The Portland Trail Blazers are 15 games into the 2015-16 NBA season, carrying a 6-9 record. Let's take an early look at their statistical rank and production in several key categories.
The Trail Blazers run an efficient offense, no small feat after this summer's complete roster overhaul. This year's team doesn't rank as highly as last year's talented, veteran squad but Portland's numbers show a coach sticking to his philosophy: smart shots coming from the correct players at the right spot on the floor. Ranking 13th in three-point percentage (and, not shown, 8th in three-point attempts per game) confirms this. No matter who's on the floor, the team is going to play Blazers basketball.
The shortcomings of this approach are also evident. In a flow offense based on unselfish ball movement, assists should be higher. The Blazers are passing the ball, just not hitting enough shots. Then again, Portland's best offense centers around Damian Lillard and CJ McCollum. Who needs assists when the ball-handlers can score?
More serious are the lack of points in the paint, fast break points, offensive rebounds, and free throws. Those comprise the four easiest scoring avenues in the game. This isn't a middle-aged team anymore. The Blazers are athletic. They should be able to run out and, if not pound in the halfcourt because of size, at least slice towards the hoop with agility through a lane opened by movement and the threat of guard scoring. That isn't happening enough. They aren't creating enough easy buckets, drawing enough fouls, or sticking back enough offensive rebounds.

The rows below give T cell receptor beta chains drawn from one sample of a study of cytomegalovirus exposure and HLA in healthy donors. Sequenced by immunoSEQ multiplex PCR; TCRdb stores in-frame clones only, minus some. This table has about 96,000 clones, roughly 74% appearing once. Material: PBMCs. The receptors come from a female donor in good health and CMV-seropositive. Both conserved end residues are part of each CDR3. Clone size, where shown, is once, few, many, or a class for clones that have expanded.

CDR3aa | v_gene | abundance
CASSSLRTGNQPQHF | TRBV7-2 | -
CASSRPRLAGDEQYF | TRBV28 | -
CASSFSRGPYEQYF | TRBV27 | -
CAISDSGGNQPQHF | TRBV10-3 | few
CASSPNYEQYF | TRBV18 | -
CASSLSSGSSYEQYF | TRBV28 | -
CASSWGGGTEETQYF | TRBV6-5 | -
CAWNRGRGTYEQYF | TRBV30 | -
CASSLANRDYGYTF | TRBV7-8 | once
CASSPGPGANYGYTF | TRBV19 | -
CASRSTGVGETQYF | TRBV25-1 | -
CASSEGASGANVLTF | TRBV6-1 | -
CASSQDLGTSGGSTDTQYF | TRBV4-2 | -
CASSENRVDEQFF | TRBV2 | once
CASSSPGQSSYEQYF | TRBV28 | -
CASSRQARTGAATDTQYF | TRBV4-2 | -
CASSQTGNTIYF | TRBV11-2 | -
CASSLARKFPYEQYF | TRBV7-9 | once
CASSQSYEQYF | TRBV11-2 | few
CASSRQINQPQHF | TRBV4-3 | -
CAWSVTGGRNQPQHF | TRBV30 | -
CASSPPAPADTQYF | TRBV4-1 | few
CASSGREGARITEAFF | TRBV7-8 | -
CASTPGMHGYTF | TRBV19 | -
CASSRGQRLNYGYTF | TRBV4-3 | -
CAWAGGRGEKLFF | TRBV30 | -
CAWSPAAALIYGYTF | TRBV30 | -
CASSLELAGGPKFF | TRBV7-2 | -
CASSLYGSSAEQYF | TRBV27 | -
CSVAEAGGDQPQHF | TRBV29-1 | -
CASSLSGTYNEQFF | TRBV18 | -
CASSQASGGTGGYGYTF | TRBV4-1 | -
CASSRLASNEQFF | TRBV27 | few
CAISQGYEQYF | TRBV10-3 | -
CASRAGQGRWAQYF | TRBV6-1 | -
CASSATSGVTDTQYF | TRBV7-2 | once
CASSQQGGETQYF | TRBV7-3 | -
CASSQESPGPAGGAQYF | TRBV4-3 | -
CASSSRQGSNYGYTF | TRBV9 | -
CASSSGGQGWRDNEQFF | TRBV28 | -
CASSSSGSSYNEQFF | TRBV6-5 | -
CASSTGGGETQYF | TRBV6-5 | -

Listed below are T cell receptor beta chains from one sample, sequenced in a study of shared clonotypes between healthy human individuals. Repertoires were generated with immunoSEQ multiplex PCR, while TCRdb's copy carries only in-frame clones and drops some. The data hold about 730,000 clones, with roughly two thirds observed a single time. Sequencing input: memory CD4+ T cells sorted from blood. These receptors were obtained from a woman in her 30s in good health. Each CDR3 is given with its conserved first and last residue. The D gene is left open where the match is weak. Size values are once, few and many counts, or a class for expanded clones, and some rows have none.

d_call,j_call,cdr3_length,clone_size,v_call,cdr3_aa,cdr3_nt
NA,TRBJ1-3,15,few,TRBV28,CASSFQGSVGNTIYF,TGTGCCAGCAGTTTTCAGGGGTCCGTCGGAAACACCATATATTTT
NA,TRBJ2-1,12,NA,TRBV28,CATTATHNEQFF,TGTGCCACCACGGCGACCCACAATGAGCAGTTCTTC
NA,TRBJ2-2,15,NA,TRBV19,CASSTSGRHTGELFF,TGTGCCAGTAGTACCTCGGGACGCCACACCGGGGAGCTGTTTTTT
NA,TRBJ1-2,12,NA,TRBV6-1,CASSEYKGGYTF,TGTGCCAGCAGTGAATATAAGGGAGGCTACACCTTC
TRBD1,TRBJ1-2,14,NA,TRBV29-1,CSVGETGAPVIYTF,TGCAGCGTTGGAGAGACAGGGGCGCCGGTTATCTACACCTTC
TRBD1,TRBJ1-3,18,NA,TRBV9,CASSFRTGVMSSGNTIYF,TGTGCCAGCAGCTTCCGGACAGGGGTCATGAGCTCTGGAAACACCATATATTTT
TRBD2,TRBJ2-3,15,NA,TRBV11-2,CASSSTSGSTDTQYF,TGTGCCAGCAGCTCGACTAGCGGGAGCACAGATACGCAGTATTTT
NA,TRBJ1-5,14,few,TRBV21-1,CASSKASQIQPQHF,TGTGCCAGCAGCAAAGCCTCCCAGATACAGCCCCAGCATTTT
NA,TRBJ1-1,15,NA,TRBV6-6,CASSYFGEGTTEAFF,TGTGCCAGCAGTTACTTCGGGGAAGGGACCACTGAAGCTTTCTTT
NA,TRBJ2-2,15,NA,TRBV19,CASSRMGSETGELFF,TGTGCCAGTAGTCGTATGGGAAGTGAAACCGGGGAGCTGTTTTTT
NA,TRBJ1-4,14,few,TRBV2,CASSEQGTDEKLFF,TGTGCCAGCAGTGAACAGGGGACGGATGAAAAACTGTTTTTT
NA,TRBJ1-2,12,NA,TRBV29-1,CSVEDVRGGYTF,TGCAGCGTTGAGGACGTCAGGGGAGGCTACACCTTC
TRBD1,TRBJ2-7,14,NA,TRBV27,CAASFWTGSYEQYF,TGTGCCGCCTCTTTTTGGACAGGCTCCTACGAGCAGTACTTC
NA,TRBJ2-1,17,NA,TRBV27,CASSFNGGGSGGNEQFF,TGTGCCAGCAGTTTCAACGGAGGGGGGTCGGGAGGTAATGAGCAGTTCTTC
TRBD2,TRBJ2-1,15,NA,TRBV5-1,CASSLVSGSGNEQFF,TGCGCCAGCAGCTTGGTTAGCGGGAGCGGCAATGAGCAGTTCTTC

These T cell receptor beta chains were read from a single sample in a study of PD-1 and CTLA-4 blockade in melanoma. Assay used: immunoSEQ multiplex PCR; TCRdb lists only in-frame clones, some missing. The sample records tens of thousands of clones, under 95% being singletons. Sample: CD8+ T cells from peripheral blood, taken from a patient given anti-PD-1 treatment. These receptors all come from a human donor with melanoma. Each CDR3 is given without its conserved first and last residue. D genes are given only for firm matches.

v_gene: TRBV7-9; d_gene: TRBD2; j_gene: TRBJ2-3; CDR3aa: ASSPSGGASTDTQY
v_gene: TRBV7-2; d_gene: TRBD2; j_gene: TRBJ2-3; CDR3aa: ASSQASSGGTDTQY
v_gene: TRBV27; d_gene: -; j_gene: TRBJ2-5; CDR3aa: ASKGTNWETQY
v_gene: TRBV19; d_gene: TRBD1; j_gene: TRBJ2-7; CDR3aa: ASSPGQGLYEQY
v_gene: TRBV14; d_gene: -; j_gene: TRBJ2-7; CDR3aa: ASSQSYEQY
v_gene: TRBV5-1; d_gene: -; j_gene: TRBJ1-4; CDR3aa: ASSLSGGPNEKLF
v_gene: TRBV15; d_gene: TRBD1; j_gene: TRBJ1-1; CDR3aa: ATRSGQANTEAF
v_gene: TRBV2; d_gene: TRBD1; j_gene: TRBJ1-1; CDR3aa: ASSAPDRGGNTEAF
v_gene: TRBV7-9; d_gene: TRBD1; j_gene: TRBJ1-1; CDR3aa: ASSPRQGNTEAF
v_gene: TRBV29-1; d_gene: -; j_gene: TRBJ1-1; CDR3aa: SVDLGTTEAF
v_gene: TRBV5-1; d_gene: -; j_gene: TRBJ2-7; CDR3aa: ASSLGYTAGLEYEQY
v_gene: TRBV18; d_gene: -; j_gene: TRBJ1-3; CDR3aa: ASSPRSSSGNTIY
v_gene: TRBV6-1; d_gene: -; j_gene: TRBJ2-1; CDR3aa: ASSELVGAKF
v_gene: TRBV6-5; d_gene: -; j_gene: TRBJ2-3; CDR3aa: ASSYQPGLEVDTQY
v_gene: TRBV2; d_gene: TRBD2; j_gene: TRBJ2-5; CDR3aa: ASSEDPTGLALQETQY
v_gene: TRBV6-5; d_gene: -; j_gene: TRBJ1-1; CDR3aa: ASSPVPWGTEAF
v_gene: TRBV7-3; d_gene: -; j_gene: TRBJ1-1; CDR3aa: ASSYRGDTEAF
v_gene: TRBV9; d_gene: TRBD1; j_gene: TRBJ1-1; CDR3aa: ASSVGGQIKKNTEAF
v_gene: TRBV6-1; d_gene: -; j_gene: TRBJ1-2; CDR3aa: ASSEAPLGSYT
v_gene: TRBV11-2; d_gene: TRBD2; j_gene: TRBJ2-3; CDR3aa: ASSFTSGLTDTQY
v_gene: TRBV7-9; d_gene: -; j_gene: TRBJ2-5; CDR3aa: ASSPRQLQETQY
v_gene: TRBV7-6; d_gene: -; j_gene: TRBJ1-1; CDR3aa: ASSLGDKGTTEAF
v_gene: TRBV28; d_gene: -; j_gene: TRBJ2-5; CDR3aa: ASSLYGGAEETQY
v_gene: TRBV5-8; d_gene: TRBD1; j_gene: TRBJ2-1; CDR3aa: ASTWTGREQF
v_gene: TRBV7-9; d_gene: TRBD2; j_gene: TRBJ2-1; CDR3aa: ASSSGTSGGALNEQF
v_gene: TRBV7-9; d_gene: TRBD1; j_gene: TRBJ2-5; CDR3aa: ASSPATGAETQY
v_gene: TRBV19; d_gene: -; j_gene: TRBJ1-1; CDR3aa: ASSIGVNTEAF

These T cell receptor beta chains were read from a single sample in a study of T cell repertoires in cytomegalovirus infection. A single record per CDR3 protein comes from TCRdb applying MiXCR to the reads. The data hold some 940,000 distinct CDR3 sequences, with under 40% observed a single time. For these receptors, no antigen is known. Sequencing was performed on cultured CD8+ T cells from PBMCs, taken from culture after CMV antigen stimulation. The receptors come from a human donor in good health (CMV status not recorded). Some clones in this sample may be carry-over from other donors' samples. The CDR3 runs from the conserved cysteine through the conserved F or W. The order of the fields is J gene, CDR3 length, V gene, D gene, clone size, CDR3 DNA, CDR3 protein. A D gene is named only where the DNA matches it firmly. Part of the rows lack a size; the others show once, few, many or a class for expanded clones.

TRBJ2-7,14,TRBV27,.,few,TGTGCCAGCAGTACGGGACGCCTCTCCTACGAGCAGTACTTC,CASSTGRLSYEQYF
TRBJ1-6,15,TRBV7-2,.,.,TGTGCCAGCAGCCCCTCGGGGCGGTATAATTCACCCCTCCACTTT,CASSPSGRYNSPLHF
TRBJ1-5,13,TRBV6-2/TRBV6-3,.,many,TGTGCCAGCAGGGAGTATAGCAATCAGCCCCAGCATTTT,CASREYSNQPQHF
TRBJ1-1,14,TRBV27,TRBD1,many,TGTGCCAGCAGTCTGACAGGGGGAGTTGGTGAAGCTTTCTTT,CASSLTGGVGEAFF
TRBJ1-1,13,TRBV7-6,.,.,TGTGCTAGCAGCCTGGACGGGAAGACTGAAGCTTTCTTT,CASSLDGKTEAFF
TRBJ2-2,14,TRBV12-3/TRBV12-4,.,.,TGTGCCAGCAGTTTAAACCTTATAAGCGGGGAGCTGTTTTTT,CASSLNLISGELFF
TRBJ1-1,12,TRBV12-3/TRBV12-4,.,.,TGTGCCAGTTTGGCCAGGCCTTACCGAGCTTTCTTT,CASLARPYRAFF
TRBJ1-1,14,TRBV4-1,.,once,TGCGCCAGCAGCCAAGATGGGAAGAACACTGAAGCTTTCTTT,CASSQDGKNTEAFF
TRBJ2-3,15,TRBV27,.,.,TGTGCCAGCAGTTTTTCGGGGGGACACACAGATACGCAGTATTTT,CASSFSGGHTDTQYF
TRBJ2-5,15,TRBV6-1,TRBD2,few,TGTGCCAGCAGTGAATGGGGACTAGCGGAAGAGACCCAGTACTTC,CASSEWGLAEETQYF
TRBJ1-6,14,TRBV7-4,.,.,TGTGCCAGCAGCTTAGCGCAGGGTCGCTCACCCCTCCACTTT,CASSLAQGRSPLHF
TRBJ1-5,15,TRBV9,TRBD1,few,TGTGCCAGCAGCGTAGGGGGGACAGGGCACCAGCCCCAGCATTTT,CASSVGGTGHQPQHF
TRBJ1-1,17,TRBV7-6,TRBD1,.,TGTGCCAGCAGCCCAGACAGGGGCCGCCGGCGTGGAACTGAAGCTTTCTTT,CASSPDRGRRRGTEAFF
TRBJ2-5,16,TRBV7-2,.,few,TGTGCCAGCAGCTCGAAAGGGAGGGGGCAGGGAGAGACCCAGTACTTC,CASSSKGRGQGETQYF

Three things stand out here:
1. Ranking 2nd in fast break points allowed is expected because of Portland's style of play, but it does show their commitment to team defense. Ranking 6th in three point percentage is even better...though some of that may be opponent-dependent at this early stage. Still, they're trying.
2. Despite the effort, there aren't enough good numbers here. It's low-mediocre soup with a couple of spicy meatballs. We can say the glass is half-full compared to expectations, but it's also half-empty measuring by results.
3. Again, where's the athleticism? The Blazers get back, but how about rebounding dominance, blocks (17th-19th, not shown), steals (29th ranking, not shown) and forced turnovers? Ranking 20th in defensive efficiency and 13th in field goal percentage allowed isn't enough to justify a lack of aggression from this spring-loaded lineup.
What the Blazers are doing, they're doing well...or as well as can be expected. They might not be doing enough yet. They're smart and efficient, but they haven't yet converted those qualities into the power and production necessary to intimidate opponents and win games. "By the Numbers" doesn't just describe the contents of this article, but Portland's approach. It'll be interesting to see how they've developed (or not) at the 30-game mark. Will they find another gear or will we see more of the same?